There are no other external markings on the N.100 undated box except for a WaA85 inspection stamp located on the box front edge base portion of the metal plate, push button locking mechanism.  The N.130 serial number 514 S.E.L.f. P.08 WaA… inspection markings are discussed in great detail in the two Görtz/Sturgess publications, where this N.100 serial number 548 WaA88 inspection stamping and location is not mentioned, so it is assumed that the marking and location is not present on N.130. 

The Magazine

The markings of the N.130 magazine are not shown but are presumed to be the same and identically placed as N.101, centrally located on the magazine body left side, however, this is not certain as only the right side of the bottom stamped N.130 magazine is shown, presumably the serial number 514 is stamped on the right side below a WaA49 inspection stamp. 

The N101 Nordsee navy property stamped magazine is only one digit off the balance of the N.100 stamped parts yet, what one assumes to be the magazine four-digit serial number of 1048 is 500 digits higher than the N.100 serialized parts of 548 and 48. It is, therefore, difficult to determine the complete serial number of the N.100 marked sub caliber conversion unit, be it four (1548), or three (548) digits. Another observation, based on the serial number of N.100 being 548 compared against N.130 serial number 514, a difference of 34 vs. 30 between N.100 and N.130 is not only not consecutive, but not progressive, indicating the manufacture and serialization of the conversion units and/or the application of the Nordsee “acceptance” property numbers, suggesting the delivery or acquisition was quite sporadic in nature.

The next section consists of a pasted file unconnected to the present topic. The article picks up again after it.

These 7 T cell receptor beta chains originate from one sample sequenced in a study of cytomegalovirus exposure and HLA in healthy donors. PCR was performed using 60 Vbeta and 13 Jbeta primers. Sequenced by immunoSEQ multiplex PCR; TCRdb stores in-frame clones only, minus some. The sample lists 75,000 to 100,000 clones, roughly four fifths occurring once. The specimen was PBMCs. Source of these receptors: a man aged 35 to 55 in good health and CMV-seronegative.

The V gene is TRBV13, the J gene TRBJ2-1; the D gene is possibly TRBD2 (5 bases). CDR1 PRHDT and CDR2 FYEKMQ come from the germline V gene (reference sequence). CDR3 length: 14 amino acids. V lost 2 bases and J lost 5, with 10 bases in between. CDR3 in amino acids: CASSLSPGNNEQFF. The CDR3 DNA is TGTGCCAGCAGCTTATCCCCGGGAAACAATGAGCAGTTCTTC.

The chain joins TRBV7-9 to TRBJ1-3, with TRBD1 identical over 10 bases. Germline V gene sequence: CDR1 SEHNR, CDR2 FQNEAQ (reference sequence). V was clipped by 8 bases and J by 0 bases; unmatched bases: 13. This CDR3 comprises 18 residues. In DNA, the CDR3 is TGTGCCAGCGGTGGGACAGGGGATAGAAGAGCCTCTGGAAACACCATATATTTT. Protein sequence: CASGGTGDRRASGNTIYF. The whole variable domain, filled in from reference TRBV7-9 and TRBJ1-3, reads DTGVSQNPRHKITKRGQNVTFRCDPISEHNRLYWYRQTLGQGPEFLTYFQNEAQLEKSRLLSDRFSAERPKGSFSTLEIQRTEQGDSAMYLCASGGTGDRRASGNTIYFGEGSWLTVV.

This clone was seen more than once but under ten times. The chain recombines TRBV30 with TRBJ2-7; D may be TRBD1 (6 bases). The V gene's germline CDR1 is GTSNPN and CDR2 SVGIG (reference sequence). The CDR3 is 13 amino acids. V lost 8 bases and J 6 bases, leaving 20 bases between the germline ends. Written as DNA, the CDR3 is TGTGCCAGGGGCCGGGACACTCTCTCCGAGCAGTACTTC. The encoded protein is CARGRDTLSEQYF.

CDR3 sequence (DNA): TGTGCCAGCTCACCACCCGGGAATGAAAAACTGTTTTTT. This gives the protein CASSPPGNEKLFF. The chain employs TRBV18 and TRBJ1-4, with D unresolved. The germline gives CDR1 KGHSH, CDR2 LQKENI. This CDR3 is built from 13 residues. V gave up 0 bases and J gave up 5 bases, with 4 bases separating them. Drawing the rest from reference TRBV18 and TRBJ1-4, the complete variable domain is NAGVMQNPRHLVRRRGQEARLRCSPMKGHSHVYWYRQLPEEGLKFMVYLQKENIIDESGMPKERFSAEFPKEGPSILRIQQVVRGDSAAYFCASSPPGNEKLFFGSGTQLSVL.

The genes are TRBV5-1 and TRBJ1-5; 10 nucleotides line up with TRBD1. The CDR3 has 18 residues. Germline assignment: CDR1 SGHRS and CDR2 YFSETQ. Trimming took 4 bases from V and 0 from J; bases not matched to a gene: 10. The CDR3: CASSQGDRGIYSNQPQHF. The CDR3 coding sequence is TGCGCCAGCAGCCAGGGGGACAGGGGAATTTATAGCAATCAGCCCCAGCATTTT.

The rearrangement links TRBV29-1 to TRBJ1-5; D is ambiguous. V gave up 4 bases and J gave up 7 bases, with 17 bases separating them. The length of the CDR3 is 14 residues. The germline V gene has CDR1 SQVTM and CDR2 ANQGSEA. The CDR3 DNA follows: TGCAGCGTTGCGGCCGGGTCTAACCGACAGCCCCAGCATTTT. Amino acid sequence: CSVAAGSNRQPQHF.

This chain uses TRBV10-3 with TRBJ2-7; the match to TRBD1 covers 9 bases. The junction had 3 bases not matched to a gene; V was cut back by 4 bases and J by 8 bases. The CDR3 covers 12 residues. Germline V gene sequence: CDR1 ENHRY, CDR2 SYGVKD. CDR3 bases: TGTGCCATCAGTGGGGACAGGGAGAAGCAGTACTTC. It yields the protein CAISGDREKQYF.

The cleaning rod

The length of the cleaning rod, including the handle is 16½-inches, with one of the two supplied cleaning rod threaded accessories attached, the length is 17¼-inches. The steel shaft diameter, which the shaft rotates in the wooden handle is 4.8 m/m. The wooden handle diameter is 26 m/m and the notch in the handle is not for decorative or cosmetic reasons, but is actually a tight fitting, threaded joint, making the handle a two-section assembly, which was required for insertion of metal bearings, allowing the shaft to turn in the handle.  The wooden handle is stamped with a stylized NAZI Eagle M over N.100 and one-quarter turn or 45° of rotation is stamped ЯK over eagle/Su58.  There are no other markings on the wooden handle and none on the steel rod.  The N.130 cleaning rod handle is identically marked, except the N.100 wooden handle has a dark mahogany wood finish, whereas the N.130 wooden handle is light brown or tan in appearance.

Based on the N.256 wooden handle color or finish being identical to N.100, the assumption being the finish and/or wood used for the wooden handle was arbitrary, varying from assembly to assembly. Pictured is the cleaning rod and fabric covered attaching jag, next to the N.100 barrel extension, installed in the N.913 9mm barrel and receiver. Pictured is the cleaning rod inserted into the N.100 stamped cleaning rod guide installed in the N.913 barrel receiver assembly.  Differences between the N.100 and the N.256 cleaning rod is that the N.256 Nordsee property stamped cleaning rod wooden handle has an unidentified, different style eagle and lacks the stylized M for Marinen under the eagle.